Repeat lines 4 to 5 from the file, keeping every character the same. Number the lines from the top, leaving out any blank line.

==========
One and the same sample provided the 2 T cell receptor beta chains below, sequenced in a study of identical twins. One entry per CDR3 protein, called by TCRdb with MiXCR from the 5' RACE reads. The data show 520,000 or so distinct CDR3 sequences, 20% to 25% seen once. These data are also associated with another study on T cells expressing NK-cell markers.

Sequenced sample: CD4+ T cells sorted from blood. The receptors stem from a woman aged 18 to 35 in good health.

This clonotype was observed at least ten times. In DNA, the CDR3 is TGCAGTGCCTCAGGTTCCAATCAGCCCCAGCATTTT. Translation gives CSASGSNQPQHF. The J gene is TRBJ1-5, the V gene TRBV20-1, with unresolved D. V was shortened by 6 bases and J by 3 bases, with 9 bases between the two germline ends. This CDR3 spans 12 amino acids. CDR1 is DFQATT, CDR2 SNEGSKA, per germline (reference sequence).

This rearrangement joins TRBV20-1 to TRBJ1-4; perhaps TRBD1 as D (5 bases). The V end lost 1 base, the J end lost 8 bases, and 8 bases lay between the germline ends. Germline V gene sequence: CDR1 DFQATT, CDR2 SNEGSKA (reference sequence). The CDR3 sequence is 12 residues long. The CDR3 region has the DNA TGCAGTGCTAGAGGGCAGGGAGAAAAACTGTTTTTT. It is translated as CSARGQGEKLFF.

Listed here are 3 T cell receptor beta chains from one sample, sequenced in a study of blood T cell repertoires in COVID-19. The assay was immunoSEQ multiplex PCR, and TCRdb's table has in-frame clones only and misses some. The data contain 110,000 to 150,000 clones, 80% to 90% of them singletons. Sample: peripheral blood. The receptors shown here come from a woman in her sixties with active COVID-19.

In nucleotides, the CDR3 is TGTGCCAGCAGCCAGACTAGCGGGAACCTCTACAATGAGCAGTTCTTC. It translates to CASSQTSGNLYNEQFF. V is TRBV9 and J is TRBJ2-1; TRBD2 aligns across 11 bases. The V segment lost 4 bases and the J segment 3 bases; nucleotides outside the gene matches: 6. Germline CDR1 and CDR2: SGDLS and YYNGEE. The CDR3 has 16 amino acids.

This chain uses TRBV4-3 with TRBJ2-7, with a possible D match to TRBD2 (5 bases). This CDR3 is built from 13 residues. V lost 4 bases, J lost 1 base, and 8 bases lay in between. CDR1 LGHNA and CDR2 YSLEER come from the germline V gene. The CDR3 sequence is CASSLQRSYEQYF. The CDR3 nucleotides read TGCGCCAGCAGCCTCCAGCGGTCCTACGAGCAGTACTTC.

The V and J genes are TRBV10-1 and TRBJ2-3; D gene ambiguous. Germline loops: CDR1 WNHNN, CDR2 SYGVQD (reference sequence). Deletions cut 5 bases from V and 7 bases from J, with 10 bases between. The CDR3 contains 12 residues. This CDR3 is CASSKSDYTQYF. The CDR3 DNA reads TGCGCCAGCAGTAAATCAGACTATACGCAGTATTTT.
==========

This rearrangement joins TRBV20-1 to TRBJ1-4; perhaps TRBD1 as D (5 bases). The V end lost 1 base, the J end lost 8 bases, and 8 bases lay between the germline ends. Germline V gene sequence: CDR1 DFQATT, CDR2 SNEGSKA (reference sequence). The CDR3 sequence is 12 residues long. The CDR3 region has the DNA TGCAGTGCTAGAGGGCAGGGAGAAAAACTGTTTTTT. It is translated as CSARGQGEKLFF.

Listed here are 3 T cell receptor beta chains from one sample, sequenced in a study of blood T cell repertoires in COVID-19. The assay was immunoSEQ multiplex PCR, and TCRdb's table has in-frame clones only and misses some. The data contain 110,000 to 150,000 clones, 80% to 90% of them singletons. Sample: peripheral blood. The receptors shown here come from a woman in her sixties with active COVID-19.